The Lake District is a great many things to a great many people. Over time it has been the source of slate and coal, of strong wood for building, of swathes of farmland used to graze cattle. For creative types it’s provided endless inspiration for paintings, prose and poetry – acting as a muse to allow vivid images to spill onto canvas, for inspiring words to trickle out of the mouths of women and men overcome by the beauty before them and commit them to paper. And for the energetic, it is has set the scene for a multitude of climbing routes, hill-walks, scrambling escapades, mountain biking, swimming and even skiing.

Image: View of Thirlmere by Sophie Hodge

For me as an adventurer – someone who makes a living by encouraging others to realise that they can have adventures (and that’s real adventures) close to home, that are every bit as rewarding and exciting as those found overseas – it has set the scene for some of the most memorable experiences of my life.

Here I’ve slept out on summits, camped in caves, gazed up at the stars, had close encounters with wildlife, foraged for food and followed in the footsteps of some of mountaineering’s most famous legends. I’ve run down scree slopes, felt the grip of ice beneath my crampons on a cold winters morning and teetered on some of the finest ridges found anywhere in the country.

But, more than that, I have also had many moments of solitude where it is just me and the fells. Moments when I have been able to simply sit and appreciate just how wonderful our world is and how very small a part I play in a much bigger picture. I’ve seen sunsets and felt the purple glow of a sunrise melt the hoarfrost on my tent. I’ve stood in awe above the clouds watching an inversion float beneath my feet. I’ve realised that I can set myself a challenge – be it climbing my first peak, camping out in freezing conditions, or leading my first walk – and succeed, which has translated to a boost in confidence and huge successes in my career off the fells.

Image: View of Borrowdale by Andrew Locking

To experience any and all of these things did not require me leaving anything behind on Lakeland’s beautiful landscape other than a footprint in the snow of the soft imprint of my tent in the grass.

As someone who works in the travel industry, every week I receive a press release about a new zipwire that claims to be the longest, the highest or the fastest. And every week I relegate it straight to the bin. It’s not innovative, it’s not new and it’s not clever. Which is why I was so shocked to see this National Park seemingly embracing the idea.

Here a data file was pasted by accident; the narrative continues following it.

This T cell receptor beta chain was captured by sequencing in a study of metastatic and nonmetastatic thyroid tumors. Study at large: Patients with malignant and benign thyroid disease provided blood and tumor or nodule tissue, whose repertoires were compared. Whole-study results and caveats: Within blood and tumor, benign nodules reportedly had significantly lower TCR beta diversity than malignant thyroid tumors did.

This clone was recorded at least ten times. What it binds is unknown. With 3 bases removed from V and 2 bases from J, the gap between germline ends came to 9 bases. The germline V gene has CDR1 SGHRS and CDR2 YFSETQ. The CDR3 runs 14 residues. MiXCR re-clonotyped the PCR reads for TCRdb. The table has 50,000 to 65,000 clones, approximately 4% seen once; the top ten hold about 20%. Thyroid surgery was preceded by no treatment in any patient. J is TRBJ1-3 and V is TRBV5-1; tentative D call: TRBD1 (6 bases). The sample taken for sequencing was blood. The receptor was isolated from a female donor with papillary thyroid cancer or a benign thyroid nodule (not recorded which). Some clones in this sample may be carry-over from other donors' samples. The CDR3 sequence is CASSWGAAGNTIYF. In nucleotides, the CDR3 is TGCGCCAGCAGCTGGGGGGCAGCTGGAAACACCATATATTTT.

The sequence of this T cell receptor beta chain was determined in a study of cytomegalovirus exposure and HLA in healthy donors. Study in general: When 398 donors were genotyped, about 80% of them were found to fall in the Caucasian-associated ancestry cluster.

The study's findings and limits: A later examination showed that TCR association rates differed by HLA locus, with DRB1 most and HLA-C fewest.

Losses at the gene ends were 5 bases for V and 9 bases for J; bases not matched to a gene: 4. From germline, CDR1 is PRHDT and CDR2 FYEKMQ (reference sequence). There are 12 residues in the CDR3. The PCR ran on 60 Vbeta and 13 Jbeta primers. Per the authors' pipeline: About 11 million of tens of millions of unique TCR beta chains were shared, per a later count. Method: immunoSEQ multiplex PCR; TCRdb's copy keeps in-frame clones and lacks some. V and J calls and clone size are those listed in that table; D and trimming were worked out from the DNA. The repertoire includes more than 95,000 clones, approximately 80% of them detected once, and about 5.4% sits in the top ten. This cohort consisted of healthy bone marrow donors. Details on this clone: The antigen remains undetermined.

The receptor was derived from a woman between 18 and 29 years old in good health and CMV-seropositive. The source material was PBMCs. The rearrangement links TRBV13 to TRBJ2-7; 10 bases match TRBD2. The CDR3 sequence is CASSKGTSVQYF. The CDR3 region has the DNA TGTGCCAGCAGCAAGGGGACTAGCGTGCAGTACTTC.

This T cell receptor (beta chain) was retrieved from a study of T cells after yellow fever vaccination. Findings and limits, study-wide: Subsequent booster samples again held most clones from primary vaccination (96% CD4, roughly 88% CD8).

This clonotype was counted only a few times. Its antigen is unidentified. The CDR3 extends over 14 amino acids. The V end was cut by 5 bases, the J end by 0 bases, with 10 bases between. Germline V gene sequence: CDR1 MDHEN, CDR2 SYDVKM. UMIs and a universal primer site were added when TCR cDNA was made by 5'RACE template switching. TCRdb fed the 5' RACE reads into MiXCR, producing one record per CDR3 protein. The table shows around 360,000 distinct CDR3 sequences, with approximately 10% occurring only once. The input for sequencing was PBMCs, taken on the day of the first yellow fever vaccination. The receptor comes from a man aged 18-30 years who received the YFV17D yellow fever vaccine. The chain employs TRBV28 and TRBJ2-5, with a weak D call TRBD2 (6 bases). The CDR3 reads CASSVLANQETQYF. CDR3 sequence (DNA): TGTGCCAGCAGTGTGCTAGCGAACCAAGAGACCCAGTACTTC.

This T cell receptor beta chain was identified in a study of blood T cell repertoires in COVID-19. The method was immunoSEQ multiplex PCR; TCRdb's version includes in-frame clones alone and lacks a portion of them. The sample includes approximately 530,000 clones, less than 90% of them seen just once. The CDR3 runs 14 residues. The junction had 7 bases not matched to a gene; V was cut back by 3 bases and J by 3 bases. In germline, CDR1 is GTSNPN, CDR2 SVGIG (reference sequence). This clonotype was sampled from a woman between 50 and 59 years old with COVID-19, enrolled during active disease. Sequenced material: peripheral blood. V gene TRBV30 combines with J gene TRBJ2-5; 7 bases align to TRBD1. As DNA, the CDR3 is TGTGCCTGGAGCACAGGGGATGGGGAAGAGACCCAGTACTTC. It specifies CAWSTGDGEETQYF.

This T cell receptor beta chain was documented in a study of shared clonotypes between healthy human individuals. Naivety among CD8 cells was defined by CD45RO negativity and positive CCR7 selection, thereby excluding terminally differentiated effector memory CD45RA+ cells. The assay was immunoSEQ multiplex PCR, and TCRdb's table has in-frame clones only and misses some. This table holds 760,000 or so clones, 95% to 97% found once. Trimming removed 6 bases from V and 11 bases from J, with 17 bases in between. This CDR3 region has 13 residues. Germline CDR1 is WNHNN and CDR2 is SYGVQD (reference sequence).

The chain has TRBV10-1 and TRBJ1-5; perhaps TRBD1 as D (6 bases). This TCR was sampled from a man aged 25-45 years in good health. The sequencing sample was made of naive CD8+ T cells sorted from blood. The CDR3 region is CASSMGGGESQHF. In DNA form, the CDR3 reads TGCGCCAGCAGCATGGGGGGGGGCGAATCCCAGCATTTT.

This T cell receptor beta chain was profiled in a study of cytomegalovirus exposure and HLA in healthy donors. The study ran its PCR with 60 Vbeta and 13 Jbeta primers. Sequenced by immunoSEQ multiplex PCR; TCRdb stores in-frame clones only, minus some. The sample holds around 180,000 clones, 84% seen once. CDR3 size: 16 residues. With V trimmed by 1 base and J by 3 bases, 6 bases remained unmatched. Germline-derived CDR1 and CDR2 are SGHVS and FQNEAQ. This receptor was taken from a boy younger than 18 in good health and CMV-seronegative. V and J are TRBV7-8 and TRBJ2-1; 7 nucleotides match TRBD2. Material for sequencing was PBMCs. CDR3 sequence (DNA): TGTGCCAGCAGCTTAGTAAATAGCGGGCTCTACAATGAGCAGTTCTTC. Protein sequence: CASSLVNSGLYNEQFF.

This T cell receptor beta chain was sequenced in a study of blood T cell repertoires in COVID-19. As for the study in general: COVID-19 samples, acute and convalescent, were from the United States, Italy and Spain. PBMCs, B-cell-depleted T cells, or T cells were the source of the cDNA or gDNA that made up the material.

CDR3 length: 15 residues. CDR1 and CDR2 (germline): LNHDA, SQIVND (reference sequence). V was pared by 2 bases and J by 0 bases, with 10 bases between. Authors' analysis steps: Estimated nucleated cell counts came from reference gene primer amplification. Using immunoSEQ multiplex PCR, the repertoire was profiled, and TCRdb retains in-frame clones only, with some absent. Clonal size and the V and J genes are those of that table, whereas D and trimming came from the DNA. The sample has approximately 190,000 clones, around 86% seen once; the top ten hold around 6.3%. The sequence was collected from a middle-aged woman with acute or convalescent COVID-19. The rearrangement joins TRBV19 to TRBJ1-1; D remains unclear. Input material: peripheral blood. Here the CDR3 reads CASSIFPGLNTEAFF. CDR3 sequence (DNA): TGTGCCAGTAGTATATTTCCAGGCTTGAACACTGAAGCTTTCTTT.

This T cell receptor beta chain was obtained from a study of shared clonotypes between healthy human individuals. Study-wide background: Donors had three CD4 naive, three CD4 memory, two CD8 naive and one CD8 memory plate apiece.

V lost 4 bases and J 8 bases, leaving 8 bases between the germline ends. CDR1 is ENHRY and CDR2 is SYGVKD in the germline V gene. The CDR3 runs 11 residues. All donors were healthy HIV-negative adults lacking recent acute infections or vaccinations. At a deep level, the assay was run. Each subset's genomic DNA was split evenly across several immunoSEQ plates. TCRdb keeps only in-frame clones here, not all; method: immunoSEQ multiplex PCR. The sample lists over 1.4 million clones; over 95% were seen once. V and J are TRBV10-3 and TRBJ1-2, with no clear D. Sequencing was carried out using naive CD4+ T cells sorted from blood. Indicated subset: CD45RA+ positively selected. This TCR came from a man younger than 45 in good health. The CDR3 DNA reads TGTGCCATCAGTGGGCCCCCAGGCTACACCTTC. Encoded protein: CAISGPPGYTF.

The Lake District does not need to litter the hills with ‘adventure apparatus’ when it already has all the tools we need to entice new visitors to it – young and old – if only we show them the way. When I speak in schools and show them images of me out on my adventures – the Lake District features in all 8 of my books on the UK – they are always, without fail, captivated by how you can experience so much, with so very little.

And that’s the trick. To demonstrate to everyone that we don’t need fly-by-night gimmicks that will soon be out of fashion in order to bring people here. For we have all we need already. Any good National Park should know that.

As someone who was first introduced to the Lakes as a child by Arthur Ransome in his fantastical story Swallows and Amazons, it seems fitting to paraphrase him now. We need to remember that “the hills had been there before and they would be there for ever. And that, somehow is comforting.” Let’s not destroy the very great assets that have been here long before us all and will remain long after we’ve gone.

Image: View of Wasdale by Andrew Locking

Instead let’s be ground-breaking by showing the rest of the UK’s National Parks the way – championing the excitement and exhilaration already on offer for those who take the time to find it.

Phoebe Smith -

  • Award-winning Travel, Adventure and Outdoor Journalist
  • Extreme Sleeping, Wild Camping Adventurer
  • Editor of Wanderlust Travel Magazine